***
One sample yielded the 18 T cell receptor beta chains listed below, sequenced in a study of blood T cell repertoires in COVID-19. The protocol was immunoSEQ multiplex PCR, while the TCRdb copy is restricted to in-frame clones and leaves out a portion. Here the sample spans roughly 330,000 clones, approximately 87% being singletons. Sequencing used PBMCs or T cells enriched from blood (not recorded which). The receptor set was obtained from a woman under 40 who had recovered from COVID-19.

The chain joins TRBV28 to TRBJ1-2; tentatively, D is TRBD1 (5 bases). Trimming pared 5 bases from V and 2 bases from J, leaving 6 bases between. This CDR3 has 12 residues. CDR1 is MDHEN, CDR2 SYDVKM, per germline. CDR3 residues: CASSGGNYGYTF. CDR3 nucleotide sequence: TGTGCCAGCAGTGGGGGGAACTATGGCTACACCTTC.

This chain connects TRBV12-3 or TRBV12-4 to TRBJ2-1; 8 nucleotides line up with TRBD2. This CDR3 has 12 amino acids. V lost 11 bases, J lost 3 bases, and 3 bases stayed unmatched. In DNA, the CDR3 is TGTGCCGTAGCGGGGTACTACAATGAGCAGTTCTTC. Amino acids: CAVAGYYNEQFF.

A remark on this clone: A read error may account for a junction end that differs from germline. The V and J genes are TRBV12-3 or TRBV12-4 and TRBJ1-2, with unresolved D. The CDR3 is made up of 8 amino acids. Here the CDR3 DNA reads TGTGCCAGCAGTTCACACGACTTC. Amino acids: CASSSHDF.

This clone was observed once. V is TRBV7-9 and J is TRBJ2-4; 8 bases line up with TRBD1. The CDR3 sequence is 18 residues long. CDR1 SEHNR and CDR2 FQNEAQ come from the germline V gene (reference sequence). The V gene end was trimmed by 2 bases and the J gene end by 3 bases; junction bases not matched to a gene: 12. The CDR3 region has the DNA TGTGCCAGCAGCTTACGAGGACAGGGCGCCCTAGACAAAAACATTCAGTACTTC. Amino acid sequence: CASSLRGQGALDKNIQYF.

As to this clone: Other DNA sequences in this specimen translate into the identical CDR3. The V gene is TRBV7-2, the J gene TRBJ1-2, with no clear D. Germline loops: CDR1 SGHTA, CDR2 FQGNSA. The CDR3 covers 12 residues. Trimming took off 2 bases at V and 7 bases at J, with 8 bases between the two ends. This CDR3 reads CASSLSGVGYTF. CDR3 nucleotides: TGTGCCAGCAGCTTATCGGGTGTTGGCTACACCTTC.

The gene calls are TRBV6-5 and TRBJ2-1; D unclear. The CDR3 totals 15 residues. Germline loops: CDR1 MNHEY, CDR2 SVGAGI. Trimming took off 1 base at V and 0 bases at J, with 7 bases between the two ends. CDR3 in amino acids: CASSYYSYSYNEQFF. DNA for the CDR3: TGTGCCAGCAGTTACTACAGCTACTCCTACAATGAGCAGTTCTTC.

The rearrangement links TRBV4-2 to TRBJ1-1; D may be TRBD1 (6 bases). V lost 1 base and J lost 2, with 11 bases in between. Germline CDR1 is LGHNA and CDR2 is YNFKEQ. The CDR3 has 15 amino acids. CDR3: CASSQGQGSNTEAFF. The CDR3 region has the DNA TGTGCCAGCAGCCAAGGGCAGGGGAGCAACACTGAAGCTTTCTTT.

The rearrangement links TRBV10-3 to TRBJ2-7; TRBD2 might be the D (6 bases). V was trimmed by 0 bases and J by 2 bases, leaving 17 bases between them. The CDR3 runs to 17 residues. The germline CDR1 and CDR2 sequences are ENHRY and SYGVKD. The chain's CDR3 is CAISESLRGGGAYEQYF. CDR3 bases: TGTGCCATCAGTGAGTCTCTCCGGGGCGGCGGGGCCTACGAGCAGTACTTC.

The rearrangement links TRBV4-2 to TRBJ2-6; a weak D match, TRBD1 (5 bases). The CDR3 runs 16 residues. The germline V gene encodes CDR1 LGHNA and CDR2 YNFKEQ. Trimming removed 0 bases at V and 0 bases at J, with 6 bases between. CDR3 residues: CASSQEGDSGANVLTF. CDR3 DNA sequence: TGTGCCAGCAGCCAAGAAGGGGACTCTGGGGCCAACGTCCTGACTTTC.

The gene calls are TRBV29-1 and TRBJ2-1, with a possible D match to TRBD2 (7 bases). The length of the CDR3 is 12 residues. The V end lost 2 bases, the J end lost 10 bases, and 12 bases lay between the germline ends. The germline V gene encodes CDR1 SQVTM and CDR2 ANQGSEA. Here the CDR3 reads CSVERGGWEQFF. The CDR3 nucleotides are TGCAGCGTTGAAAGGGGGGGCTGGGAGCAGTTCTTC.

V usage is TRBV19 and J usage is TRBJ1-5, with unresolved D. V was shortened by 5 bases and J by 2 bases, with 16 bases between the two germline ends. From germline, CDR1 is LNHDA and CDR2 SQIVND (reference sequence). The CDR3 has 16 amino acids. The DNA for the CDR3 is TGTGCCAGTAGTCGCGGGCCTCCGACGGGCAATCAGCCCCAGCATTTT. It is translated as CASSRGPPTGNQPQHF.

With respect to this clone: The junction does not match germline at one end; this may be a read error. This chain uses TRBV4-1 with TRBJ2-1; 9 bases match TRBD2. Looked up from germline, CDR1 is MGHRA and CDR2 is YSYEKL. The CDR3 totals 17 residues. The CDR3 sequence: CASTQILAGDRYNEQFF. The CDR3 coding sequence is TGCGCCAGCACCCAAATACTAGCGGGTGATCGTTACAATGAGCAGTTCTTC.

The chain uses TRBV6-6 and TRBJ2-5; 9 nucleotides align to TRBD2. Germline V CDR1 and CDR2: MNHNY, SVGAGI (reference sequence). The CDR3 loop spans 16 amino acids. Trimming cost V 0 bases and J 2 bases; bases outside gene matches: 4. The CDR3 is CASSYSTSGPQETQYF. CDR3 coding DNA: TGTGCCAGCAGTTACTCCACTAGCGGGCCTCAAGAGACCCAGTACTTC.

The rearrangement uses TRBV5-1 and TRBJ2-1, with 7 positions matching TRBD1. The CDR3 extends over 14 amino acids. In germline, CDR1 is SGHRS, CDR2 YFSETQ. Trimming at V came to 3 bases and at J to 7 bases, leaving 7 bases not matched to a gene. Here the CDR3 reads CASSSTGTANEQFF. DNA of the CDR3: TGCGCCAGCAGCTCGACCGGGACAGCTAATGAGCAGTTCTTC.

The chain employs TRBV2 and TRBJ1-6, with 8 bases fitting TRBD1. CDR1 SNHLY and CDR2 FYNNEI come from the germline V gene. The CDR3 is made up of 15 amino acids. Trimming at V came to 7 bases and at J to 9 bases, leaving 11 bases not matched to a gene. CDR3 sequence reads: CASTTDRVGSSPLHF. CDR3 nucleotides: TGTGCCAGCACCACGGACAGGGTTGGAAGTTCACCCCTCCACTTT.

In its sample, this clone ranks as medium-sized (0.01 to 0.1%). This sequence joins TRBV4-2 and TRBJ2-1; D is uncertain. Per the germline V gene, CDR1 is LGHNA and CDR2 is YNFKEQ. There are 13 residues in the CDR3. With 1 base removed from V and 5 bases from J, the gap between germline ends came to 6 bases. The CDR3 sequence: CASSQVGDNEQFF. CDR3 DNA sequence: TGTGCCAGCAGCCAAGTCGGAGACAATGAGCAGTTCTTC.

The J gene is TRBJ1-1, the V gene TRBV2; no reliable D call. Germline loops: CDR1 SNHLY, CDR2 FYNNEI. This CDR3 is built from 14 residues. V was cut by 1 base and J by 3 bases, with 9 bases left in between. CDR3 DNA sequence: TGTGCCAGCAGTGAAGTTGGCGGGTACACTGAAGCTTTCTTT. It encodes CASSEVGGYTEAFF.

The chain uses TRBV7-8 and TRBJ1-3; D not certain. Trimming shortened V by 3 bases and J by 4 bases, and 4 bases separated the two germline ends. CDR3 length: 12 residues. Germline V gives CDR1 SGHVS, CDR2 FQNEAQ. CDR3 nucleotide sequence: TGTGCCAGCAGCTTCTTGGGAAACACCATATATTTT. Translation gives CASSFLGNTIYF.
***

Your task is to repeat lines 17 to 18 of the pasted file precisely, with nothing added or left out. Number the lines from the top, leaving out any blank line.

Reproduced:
In its sample, this clone ranks as medium-sized (0.01 to 0.1%). This sequence joins TRBV4-2 and TRBJ2-1; D is uncertain. Per the germline V gene, CDR1 is LGHNA and CDR2 is YNFKEQ. There are 13 residues in the CDR3. With 1 base removed from V and 5 bases from J, the gap between germline ends came to 6 bases. The CDR3 sequence: CASSQVGDNEQFF. CDR3 DNA sequence: TGTGCCAGCAGCCAAGTCGGAGACAATGAGCAGTTCTTC.

The J gene is TRBJ1-1, the V gene TRBV2; no reliable D call. Germline loops: CDR1 SNHLY, CDR2 FYNNEI. This CDR3 is built from 14 residues. V was cut by 1 base and J by 3 bases, with 9 bases left in between. CDR3 DNA sequence: TGTGCCAGCAGTGAAGTTGGCGGGTACACTGAAGCTTTCTTT. It encodes CASSEVGGYTEAFF.